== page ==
While the JAL First Lounge in Haneda probably comes in a nidge behind its Narita sibling in my heart, mostly due to the lack of sushi, it’s still an excellent lounge in the upper tier of First Class lounges, if somewhat behind some of the world leaders.
Down at the gate, boarding for First Class is called at about 10:15, and away we go!
From: Tokyo Haneda (HND)
To: New York Kennedy (JFK)
Aircraft: Boeing 777-300ER
ATD (STD): 11:13 (10:40)
ATA ( STA): 10:14 (10:35)
Before I get into flight-report, I’d like to discuss the elephant in the room, at least in my mind. While everything was objectively good on this flight, for some reason it just didn’t connect with me in terms of memories the way other similar First Class experiences have. I can’t quite put my finger on why — as looking back at it, I remember things fondly, but it just didn’t leave the same impression. I can’t point to any significant faults, but a big part of the reason it’s taken so long for me to get this written is that I just don’t feel as strongly about it — good or bad — as I have other experiences.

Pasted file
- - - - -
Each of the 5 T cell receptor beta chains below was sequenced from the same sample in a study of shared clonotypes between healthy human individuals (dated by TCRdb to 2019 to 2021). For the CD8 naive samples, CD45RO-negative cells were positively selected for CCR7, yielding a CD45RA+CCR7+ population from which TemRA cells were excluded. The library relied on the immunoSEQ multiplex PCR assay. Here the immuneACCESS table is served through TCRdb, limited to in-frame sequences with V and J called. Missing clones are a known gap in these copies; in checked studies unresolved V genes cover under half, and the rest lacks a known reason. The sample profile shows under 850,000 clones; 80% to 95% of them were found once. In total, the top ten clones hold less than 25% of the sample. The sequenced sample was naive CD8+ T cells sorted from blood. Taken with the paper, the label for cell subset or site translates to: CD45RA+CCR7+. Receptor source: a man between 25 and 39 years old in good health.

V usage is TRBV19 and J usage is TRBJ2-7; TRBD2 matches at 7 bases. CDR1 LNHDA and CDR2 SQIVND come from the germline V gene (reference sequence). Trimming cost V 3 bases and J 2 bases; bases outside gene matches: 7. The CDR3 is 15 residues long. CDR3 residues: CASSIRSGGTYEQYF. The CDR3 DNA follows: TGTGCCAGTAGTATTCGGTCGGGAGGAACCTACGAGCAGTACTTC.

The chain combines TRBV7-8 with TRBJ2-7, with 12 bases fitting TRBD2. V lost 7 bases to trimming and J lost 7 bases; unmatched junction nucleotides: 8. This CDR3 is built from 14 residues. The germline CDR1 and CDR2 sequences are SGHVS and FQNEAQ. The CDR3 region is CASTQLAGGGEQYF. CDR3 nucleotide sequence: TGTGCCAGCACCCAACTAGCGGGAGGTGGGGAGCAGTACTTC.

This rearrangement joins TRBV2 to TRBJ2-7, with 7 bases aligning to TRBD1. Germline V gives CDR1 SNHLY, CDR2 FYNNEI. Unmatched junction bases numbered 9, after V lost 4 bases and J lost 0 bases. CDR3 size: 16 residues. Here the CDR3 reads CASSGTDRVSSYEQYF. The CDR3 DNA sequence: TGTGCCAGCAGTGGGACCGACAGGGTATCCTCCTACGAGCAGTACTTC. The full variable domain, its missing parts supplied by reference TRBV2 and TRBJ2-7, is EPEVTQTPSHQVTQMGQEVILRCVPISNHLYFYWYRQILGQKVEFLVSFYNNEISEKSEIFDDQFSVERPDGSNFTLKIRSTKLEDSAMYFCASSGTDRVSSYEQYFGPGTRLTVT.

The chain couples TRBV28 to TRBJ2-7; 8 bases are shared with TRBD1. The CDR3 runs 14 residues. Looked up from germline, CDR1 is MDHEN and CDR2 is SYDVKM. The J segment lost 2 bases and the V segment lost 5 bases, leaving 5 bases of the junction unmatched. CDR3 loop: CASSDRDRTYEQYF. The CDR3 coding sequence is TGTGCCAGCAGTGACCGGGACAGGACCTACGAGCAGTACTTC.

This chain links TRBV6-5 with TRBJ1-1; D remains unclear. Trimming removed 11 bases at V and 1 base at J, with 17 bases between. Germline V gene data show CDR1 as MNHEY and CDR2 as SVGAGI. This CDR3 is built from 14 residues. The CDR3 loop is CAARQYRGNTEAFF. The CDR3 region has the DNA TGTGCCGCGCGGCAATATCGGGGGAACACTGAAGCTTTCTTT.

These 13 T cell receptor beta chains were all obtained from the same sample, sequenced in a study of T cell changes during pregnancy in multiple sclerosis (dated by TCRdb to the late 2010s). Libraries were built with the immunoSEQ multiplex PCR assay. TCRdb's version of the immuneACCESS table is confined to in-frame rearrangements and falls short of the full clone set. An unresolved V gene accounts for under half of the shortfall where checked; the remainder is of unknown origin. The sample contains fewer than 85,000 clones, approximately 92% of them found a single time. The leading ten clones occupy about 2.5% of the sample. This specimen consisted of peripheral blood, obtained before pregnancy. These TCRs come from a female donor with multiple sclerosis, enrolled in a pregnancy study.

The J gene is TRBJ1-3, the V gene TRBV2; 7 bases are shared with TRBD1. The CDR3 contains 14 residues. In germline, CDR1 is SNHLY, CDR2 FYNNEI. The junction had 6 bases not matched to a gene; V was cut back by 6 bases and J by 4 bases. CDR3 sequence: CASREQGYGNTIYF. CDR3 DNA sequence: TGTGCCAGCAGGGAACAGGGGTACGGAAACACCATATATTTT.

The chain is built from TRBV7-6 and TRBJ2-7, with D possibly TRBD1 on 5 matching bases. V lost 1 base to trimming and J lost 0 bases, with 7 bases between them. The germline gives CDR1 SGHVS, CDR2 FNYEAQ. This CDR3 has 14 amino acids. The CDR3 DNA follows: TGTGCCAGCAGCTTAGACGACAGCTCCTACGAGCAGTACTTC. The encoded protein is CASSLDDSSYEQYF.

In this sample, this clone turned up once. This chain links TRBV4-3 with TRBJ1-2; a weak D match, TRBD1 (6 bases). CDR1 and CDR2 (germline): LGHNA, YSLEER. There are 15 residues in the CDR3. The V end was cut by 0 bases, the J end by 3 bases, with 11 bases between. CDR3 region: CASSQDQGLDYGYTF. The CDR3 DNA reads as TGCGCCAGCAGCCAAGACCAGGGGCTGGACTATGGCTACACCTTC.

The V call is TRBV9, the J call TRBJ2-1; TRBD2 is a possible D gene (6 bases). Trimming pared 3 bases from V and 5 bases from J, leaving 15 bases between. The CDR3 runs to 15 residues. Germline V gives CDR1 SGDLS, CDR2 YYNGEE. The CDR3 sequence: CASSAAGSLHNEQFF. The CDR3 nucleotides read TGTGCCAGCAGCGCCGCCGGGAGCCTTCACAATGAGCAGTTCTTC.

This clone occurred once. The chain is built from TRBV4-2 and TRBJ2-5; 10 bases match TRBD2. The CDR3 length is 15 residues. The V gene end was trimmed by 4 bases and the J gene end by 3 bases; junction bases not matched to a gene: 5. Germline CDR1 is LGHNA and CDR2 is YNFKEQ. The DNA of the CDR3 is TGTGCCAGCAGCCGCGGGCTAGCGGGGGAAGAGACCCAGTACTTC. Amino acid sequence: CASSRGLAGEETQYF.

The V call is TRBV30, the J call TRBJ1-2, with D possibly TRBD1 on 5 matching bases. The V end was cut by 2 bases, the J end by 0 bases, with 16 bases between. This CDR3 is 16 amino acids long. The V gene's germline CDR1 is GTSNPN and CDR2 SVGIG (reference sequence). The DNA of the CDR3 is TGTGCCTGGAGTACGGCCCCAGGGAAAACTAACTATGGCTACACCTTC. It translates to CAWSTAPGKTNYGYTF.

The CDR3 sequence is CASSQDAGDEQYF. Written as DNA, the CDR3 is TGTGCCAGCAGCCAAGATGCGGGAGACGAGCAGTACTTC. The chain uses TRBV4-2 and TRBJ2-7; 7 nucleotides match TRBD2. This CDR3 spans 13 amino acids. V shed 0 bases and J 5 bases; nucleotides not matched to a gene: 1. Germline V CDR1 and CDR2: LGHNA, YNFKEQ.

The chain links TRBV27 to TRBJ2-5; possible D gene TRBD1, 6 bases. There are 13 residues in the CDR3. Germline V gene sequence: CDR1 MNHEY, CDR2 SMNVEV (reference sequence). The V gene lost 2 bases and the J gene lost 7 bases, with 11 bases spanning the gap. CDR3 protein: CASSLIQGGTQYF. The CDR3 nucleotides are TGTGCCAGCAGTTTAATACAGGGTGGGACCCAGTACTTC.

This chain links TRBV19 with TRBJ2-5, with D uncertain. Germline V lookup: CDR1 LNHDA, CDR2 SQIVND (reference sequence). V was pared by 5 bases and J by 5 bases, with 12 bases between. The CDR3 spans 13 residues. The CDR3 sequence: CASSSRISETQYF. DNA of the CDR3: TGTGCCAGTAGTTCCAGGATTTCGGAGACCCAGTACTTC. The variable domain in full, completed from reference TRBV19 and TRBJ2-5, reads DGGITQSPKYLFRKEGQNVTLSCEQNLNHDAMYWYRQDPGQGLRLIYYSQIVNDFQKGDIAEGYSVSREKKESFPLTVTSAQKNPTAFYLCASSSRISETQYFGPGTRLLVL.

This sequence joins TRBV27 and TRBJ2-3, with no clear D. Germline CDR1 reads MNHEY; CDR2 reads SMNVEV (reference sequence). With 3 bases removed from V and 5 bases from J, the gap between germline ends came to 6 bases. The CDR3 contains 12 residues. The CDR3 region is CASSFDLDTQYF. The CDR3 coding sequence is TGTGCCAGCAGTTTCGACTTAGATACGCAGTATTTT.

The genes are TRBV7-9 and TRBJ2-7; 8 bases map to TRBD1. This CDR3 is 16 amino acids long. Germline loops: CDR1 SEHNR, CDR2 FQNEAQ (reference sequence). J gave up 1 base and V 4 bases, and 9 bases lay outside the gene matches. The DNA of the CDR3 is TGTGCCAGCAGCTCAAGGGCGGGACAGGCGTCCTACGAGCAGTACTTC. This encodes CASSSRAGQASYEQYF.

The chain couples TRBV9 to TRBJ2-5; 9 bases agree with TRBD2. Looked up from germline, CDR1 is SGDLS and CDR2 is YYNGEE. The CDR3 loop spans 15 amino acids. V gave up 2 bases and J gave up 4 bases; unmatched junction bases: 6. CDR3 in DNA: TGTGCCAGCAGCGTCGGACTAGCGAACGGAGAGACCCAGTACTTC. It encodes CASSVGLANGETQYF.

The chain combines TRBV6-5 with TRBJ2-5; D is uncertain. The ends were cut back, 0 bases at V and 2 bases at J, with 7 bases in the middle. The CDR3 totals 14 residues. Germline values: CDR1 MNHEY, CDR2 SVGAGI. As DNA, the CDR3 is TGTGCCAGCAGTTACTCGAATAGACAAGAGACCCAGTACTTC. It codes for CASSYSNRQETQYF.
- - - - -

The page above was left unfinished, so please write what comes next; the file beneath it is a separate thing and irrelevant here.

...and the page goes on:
Now that that’s out there, let’s get into it, shall we?
For this flight, I’m seated in 2G, the middle-right aisle seat in the second (and last) row of First Class. We were completely full at eight of eight for this flight.
While it’s not fully enclosed, JAL’s First suites have a nice enclosure and offer good privacy. They’re a big, comfortable leather seat that you sink into. Quite a nice seat.
And privacy is decent — 2K is the only other passenger I could see from my seat, and I could barely see her at all.